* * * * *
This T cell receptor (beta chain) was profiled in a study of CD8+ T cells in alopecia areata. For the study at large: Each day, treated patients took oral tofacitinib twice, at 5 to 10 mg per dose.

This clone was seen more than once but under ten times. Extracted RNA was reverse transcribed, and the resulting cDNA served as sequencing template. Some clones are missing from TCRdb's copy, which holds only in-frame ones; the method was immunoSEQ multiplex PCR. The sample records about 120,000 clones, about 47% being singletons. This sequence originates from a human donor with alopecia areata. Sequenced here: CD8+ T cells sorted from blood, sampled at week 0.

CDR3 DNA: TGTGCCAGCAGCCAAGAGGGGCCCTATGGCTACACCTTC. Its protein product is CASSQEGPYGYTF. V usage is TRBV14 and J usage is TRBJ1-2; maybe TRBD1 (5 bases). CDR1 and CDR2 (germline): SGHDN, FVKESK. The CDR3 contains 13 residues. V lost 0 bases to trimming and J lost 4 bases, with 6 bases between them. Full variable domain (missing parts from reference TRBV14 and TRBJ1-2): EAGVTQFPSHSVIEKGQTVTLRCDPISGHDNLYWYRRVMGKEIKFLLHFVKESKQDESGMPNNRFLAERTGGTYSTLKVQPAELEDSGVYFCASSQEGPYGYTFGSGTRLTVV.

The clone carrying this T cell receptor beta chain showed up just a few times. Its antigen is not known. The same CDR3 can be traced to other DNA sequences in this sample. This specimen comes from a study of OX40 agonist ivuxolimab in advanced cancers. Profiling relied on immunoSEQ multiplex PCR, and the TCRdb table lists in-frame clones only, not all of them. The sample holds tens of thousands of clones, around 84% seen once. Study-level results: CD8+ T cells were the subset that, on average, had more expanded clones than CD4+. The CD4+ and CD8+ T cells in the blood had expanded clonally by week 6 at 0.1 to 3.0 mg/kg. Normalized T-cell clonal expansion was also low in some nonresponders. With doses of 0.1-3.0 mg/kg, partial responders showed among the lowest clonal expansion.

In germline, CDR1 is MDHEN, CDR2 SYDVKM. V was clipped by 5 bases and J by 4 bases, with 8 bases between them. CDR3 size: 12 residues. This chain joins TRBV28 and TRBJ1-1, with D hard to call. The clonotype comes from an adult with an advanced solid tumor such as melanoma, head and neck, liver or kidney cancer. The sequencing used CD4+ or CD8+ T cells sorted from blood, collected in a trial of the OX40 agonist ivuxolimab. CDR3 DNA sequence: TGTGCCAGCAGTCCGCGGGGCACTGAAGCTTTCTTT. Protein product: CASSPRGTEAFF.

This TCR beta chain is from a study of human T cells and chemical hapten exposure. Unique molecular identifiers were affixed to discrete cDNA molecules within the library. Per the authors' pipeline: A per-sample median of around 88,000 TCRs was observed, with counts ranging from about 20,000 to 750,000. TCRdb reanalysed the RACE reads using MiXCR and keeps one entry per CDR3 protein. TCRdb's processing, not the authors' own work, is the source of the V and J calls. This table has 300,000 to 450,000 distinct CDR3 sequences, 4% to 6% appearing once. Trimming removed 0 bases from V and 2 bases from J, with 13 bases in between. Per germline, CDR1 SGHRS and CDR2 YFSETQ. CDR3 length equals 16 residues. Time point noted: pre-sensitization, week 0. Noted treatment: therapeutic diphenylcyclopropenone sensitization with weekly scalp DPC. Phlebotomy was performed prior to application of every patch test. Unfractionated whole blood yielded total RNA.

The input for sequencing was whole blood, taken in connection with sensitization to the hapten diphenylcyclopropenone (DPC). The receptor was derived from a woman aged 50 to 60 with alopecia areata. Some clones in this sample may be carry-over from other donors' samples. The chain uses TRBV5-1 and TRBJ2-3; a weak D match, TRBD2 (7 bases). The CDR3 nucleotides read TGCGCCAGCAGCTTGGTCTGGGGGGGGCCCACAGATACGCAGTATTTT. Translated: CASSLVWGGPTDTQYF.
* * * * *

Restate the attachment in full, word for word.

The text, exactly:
This T cell receptor (beta chain) was profiled in a study of CD8+ T cells in alopecia areata. For the study at large: Each day, treated patients took oral tofacitinib twice, at 5 to 10 mg per dose.

This clone was seen more than once but under ten times. Extracted RNA was reverse transcribed, and the resulting cDNA served as sequencing template. Some clones are missing from TCRdb's copy, which holds only in-frame ones; the method was immunoSEQ multiplex PCR. The sample records about 120,000 clones, about 47% being singletons. This sequence originates from a human donor with alopecia areata. Sequenced here: CD8+ T cells sorted from blood, sampled at week 0.

CDR3 DNA: TGTGCCAGCAGCCAAGAGGGGCCCTATGGCTACACCTTC. Its protein product is CASSQEGPYGYTF. V usage is TRBV14 and J usage is TRBJ1-2; maybe TRBD1 (5 bases). CDR1 and CDR2 (germline): SGHDN, FVKESK. The CDR3 contains 13 residues. V lost 0 bases to trimming and J lost 4 bases, with 6 bases between them. Full variable domain (missing parts from reference TRBV14 and TRBJ1-2): EAGVTQFPSHSVIEKGQTVTLRCDPISGHDNLYWYRRVMGKEIKFLLHFVKESKQDESGMPNNRFLAERTGGTYSTLKVQPAELEDSGVYFCASSQEGPYGYTFGSGTRLTVV.

The clone carrying this T cell receptor beta chain showed up just a few times. Its antigen is not known. The same CDR3 can be traced to other DNA sequences in this sample. This specimen comes from a study of OX40 agonist ivuxolimab in advanced cancers. Profiling relied on immunoSEQ multiplex PCR, and the TCRdb table lists in-frame clones only, not all of them. The sample holds tens of thousands of clones, around 84% seen once. Study-level results: CD8+ T cells were the subset that, on average, had more expanded clones than CD4+. The CD4+ and CD8+ T cells in the blood had expanded clonally by week 6 at 0.1 to 3.0 mg/kg. Normalized T-cell clonal expansion was also low in some nonresponders. With doses of 0.1-3.0 mg/kg, partial responders showed among the lowest clonal expansion.

In germline, CDR1 is MDHEN, CDR2 SYDVKM. V was clipped by 5 bases and J by 4 bases, with 8 bases between them. CDR3 size: 12 residues. This chain joins TRBV28 and TRBJ1-1, with D hard to call. The clonotype comes from an adult with an advanced solid tumor such as melanoma, head and neck, liver or kidney cancer. The sequencing used CD4+ or CD8+ T cells sorted from blood, collected in a trial of the OX40 agonist ivuxolimab. CDR3 DNA sequence: TGTGCCAGCAGTCCGCGGGGCACTGAAGCTTTCTTT. Protein product: CASSPRGTEAFF.

This TCR beta chain is from a study of human T cells and chemical hapten exposure. Unique molecular identifiers were affixed to discrete cDNA molecules within the library. Per the authors' pipeline: A per-sample median of around 88,000 TCRs was observed, with counts ranging from about 20,000 to 750,000. TCRdb reanalysed the RACE reads using MiXCR and keeps one entry per CDR3 protein. TCRdb's processing, not the authors' own work, is the source of the V and J calls. This table has 300,000 to 450,000 distinct CDR3 sequences, 4% to 6% appearing once. Trimming removed 0 bases from V and 2 bases from J, with 13 bases in between. Per germline, CDR1 SGHRS and CDR2 YFSETQ. CDR3 length equals 16 residues. Time point noted: pre-sensitization, week 0. Noted treatment: therapeutic diphenylcyclopropenone sensitization with weekly scalp DPC. Phlebotomy was performed prior to application of every patch test. Unfractionated whole blood yielded total RNA.

The input for sequencing was whole blood, taken in connection with sensitization to the hapten diphenylcyclopropenone (DPC). The receptor was derived from a woman aged 50 to 60 with alopecia areata. Some clones in this sample may be carry-over from other donors' samples. The chain uses TRBV5-1 and TRBJ2-3; a weak D match, TRBD2 (7 bases). The CDR3 nucleotides read TGCGCCAGCAGCTTGGTCTGGGGGGGGCCCACAGATACGCAGTATTTT. Translated: CASSLVWGGPTDTQYF.